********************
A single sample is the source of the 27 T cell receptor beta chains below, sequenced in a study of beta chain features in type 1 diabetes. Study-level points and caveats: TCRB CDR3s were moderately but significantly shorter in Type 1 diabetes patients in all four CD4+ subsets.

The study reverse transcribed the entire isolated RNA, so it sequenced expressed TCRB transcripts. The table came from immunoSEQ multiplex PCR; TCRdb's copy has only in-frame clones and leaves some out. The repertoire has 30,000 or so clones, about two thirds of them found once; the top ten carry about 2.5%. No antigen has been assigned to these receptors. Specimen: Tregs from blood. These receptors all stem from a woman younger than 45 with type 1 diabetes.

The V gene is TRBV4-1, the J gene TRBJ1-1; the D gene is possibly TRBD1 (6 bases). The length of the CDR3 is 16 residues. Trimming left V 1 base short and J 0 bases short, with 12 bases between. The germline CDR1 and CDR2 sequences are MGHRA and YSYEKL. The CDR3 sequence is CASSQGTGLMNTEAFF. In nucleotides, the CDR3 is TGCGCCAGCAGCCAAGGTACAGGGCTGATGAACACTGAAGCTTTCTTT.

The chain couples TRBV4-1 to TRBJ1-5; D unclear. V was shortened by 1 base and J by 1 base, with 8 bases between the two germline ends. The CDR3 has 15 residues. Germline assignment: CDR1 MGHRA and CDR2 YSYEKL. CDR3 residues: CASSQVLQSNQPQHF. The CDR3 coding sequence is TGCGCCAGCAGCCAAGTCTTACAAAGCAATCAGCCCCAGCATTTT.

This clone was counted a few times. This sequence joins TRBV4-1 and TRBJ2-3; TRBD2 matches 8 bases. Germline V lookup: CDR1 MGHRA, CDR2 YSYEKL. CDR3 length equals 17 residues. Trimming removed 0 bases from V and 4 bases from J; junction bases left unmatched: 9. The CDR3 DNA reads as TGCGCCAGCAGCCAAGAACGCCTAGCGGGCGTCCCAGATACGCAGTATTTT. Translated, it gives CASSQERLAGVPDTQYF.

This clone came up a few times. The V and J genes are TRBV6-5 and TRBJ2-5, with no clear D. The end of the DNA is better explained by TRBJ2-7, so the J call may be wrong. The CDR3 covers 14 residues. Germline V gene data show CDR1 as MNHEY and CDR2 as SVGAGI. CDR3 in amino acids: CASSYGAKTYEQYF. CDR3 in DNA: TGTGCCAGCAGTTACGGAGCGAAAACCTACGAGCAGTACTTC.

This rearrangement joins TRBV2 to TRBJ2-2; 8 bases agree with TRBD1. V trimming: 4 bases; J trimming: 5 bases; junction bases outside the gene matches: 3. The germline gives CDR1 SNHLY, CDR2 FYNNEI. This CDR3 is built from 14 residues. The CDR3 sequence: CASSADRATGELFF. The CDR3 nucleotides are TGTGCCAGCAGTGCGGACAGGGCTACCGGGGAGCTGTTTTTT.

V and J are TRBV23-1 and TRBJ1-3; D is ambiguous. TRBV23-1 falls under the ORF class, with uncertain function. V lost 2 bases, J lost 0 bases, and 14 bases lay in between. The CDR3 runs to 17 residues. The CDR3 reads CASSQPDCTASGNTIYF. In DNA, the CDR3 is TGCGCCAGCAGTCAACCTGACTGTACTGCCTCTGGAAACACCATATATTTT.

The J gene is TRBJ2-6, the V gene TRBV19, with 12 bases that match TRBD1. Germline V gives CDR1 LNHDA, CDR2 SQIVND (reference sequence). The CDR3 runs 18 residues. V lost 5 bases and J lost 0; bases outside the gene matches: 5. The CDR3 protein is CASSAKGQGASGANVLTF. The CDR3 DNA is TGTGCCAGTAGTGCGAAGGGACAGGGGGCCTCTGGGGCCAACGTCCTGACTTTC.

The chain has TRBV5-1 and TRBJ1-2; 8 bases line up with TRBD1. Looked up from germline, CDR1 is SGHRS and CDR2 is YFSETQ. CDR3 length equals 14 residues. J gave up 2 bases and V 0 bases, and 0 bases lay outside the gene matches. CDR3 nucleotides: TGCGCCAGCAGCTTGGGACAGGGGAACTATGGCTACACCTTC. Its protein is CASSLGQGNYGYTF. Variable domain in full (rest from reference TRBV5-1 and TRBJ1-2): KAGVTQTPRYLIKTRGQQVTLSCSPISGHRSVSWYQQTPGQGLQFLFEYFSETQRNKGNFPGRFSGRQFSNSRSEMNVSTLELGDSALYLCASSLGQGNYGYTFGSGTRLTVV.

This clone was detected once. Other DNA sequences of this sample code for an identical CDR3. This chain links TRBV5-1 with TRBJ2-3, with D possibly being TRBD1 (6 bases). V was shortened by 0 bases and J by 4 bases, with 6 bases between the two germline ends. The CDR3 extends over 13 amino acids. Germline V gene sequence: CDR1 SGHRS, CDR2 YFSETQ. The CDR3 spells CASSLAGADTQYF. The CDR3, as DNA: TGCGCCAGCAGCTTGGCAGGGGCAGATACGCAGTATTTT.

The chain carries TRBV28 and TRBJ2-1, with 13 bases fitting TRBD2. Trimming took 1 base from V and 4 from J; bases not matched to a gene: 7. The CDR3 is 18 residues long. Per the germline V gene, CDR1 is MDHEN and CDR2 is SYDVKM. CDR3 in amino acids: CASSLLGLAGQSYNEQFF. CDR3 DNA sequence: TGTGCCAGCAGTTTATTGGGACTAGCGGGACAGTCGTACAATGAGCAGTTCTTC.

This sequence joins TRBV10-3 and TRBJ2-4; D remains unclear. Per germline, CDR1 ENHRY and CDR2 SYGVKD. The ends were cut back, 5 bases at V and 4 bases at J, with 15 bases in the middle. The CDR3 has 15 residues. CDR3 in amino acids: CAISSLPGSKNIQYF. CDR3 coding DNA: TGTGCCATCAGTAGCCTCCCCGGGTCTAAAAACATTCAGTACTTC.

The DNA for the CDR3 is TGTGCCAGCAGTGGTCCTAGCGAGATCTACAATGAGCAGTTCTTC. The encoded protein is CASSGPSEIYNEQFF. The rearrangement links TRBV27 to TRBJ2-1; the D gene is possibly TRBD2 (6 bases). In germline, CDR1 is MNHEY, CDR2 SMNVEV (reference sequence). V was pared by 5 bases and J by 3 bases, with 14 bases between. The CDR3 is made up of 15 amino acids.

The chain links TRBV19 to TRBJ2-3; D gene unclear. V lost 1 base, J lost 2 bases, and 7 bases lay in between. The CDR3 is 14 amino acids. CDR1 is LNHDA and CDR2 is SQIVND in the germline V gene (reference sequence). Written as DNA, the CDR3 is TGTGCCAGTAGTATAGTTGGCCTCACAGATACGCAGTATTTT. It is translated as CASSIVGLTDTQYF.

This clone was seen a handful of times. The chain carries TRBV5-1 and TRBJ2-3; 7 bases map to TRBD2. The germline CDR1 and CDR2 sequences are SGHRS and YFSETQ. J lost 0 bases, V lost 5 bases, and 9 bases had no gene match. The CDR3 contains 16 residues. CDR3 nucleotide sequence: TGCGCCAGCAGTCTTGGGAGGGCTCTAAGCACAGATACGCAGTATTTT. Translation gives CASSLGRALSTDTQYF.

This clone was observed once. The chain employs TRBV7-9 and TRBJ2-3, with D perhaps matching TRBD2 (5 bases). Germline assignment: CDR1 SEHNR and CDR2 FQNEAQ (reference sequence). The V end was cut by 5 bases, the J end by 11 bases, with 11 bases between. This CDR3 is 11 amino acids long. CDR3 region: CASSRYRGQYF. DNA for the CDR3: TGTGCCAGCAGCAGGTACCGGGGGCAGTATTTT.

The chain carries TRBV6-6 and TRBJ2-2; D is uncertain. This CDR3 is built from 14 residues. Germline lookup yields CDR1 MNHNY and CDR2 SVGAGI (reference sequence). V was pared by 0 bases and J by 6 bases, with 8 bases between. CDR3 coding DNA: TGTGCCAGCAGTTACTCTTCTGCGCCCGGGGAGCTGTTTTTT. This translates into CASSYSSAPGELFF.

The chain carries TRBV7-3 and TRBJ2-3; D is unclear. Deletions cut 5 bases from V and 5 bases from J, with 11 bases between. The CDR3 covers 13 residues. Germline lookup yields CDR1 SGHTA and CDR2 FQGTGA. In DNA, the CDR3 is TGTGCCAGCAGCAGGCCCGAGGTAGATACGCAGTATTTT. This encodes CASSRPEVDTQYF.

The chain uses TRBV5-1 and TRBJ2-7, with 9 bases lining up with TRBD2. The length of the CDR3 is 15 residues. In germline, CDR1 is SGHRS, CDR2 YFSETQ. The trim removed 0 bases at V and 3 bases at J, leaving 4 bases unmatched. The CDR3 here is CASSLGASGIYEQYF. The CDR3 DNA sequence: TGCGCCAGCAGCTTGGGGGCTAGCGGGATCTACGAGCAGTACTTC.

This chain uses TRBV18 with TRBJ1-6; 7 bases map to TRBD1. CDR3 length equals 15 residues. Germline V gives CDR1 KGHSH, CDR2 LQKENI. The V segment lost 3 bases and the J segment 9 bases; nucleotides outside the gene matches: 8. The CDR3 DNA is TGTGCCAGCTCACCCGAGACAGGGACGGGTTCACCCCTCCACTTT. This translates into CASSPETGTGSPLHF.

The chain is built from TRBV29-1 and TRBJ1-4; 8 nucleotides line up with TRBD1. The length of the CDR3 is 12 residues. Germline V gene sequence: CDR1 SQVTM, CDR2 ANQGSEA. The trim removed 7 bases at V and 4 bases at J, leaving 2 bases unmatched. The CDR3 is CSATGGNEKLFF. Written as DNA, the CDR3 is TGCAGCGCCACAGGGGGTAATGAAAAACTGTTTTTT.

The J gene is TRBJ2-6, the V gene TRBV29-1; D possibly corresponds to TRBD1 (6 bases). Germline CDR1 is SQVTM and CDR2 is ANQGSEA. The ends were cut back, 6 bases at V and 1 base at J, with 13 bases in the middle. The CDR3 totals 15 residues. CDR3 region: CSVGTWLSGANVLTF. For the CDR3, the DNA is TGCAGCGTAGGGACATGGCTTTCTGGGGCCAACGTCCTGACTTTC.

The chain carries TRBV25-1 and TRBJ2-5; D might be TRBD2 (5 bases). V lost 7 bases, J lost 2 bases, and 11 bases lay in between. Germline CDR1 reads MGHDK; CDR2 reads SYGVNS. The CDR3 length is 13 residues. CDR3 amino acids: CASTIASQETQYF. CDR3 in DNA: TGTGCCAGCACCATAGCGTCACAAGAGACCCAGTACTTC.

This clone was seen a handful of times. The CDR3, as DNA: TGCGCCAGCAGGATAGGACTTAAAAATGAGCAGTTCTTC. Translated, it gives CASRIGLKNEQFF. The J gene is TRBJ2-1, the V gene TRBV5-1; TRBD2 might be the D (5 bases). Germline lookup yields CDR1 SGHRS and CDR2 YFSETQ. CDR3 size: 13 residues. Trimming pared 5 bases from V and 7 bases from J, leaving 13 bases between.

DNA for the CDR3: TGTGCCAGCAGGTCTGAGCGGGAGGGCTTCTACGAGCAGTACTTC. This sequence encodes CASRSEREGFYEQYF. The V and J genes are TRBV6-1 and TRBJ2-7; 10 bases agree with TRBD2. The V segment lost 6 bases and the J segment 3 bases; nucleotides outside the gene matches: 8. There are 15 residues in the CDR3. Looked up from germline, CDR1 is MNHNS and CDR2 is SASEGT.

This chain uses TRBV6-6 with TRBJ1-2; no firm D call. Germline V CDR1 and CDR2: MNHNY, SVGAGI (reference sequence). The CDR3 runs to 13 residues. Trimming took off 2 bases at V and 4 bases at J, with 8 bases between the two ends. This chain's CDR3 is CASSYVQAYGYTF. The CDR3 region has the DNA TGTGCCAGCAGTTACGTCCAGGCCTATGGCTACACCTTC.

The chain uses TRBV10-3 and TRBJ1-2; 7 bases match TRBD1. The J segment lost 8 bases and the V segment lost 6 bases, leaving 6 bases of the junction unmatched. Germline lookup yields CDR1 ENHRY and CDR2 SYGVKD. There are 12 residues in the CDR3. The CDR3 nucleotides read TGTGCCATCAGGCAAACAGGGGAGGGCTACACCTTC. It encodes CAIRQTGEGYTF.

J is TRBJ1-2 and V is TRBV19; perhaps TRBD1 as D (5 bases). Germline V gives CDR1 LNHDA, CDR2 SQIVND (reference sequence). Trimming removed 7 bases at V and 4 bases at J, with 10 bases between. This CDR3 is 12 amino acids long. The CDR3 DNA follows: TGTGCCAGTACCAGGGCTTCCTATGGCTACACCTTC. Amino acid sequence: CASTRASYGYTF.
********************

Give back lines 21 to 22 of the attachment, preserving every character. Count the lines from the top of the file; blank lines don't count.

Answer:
This chain uses TRBV18 with TRBJ1-6; 7 bases map to TRBD1. CDR3 length equals 15 residues. Germline V gives CDR1 KGHSH, CDR2 LQKENI. The V segment lost 3 bases and the J segment 9 bases; nucleotides outside the gene matches: 8. The CDR3 DNA is TGTGCCAGCTCACCCGAGACAGGGACGGGTTCACCCCTCCACTTT. This translates into CASSPETGTGSPLHF.

The chain is built from TRBV29-1 and TRBJ1-4; 8 nucleotides line up with TRBD1. The length of the CDR3 is 12 residues. Germline V gene sequence: CDR1 SQVTM, CDR2 ANQGSEA. The trim removed 7 bases at V and 4 bases at J, leaving 2 bases unmatched. The CDR3 is CSATGGNEKLFF. Written as DNA, the CDR3 is TGCAGCGCCACAGGGGGTAATGAAAAACTGTTTTTT.